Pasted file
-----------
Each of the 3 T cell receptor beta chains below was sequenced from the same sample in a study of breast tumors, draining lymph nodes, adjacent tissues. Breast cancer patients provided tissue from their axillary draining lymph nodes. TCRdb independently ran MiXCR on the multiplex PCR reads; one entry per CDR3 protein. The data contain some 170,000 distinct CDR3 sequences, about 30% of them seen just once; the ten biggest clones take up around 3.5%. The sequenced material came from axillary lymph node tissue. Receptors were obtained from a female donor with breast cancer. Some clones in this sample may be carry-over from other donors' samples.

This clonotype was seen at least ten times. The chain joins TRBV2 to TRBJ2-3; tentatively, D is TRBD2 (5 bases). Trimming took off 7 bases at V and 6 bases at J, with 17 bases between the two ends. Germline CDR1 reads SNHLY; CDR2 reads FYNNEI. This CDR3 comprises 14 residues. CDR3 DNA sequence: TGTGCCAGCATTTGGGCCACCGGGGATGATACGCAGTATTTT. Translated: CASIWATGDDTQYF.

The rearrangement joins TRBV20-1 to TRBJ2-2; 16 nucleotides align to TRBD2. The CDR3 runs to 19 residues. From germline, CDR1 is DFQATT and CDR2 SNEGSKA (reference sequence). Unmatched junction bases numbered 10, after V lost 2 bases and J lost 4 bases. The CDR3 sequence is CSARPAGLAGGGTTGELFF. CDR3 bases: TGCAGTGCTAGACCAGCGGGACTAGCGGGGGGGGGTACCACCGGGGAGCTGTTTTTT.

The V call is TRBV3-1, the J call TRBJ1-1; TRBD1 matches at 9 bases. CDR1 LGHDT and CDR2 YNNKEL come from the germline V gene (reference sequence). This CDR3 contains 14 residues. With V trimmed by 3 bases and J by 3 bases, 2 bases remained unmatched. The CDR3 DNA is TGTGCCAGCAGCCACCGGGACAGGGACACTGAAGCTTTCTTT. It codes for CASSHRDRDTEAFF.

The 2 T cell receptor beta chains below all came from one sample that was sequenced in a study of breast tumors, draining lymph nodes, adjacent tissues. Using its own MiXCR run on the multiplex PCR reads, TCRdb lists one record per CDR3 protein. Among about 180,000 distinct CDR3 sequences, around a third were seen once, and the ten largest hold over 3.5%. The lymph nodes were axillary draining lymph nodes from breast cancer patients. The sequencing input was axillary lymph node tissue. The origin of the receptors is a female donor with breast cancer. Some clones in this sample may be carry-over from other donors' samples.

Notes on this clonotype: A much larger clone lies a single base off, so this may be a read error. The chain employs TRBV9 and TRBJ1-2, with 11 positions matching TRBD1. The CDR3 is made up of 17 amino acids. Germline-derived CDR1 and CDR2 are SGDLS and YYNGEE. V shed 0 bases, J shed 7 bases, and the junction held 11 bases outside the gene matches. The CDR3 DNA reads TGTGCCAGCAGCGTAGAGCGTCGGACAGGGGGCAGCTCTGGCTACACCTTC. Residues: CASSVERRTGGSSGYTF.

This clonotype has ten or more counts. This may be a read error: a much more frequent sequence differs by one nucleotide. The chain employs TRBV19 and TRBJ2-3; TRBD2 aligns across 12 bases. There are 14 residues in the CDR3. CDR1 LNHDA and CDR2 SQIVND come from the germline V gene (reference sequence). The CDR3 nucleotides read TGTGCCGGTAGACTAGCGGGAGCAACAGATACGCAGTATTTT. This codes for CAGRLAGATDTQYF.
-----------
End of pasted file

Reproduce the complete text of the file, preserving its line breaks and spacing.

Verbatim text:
Each of the 3 T cell receptor beta chains below was sequenced from the same sample in a study of breast tumors, draining lymph nodes, adjacent tissues. Breast cancer patients provided tissue from their axillary draining lymph nodes. TCRdb independently ran MiXCR on the multiplex PCR reads; one entry per CDR3 protein. The data contain some 170,000 distinct CDR3 sequences, about 30% of them seen just once; the ten biggest clones take up around 3.5%. The sequenced material came from axillary lymph node tissue. Receptors were obtained from a female donor with breast cancer. Some clones in this sample may be carry-over from other donors' samples.

This clonotype was seen at least ten times. The chain joins TRBV2 to TRBJ2-3; tentatively, D is TRBD2 (5 bases). Trimming took off 7 bases at V and 6 bases at J, with 17 bases between the two ends. Germline CDR1 reads SNHLY; CDR2 reads FYNNEI. This CDR3 comprises 14 residues. CDR3 DNA sequence: TGTGCCAGCATTTGGGCCACCGGGGATGATACGCAGTATTTT. Translated: CASIWATGDDTQYF.

The rearrangement joins TRBV20-1 to TRBJ2-2; 16 nucleotides align to TRBD2. The CDR3 runs to 19 residues. From germline, CDR1 is DFQATT and CDR2 SNEGSKA (reference sequence). Unmatched junction bases numbered 10, after V lost 2 bases and J lost 4 bases. The CDR3 sequence is CSARPAGLAGGGTTGELFF. CDR3 bases: TGCAGTGCTAGACCAGCGGGACTAGCGGGGGGGGGTACCACCGGGGAGCTGTTTTTT.

The V call is TRBV3-1, the J call TRBJ1-1; TRBD1 matches at 9 bases. CDR1 LGHDT and CDR2 YNNKEL come from the germline V gene (reference sequence). This CDR3 contains 14 residues. With V trimmed by 3 bases and J by 3 bases, 2 bases remained unmatched. The CDR3 DNA is TGTGCCAGCAGCCACCGGGACAGGGACACTGAAGCTTTCTTT. It codes for CASSHRDRDTEAFF.

The 2 T cell receptor beta chains below all came from one sample that was sequenced in a study of breast tumors, draining lymph nodes, adjacent tissues. Using its own MiXCR run on the multiplex PCR reads, TCRdb lists one record per CDR3 protein. Among about 180,000 distinct CDR3 sequences, around a third were seen once, and the ten largest hold over 3.5%. The lymph nodes were axillary draining lymph nodes from breast cancer patients. The sequencing input was axillary lymph node tissue. The origin of the receptors is a female donor with breast cancer. Some clones in this sample may be carry-over from other donors' samples.

Notes on this clonotype: A much larger clone lies a single base off, so this may be a read error. The chain employs TRBV9 and TRBJ1-2, with 11 positions matching TRBD1. The CDR3 is made up of 17 amino acids. Germline-derived CDR1 and CDR2 are SGDLS and YYNGEE. V shed 0 bases, J shed 7 bases, and the junction held 11 bases outside the gene matches. The CDR3 DNA reads TGTGCCAGCAGCGTAGAGCGTCGGACAGGGGGCAGCTCTGGCTACACCTTC. Residues: CASSVERRTGGSSGYTF.

This clonotype has ten or more counts. This may be a read error: a much more frequent sequence differs by one nucleotide. The chain employs TRBV19 and TRBJ2-3; TRBD2 aligns across 12 bases. There are 14 residues in the CDR3. CDR1 LNHDA and CDR2 SQIVND come from the germline V gene (reference sequence). The CDR3 nucleotides read TGTGCCGGTAGACTAGCGGGAGCAACAGATACGCAGTATTTT. This codes for CAGRLAGATDTQYF.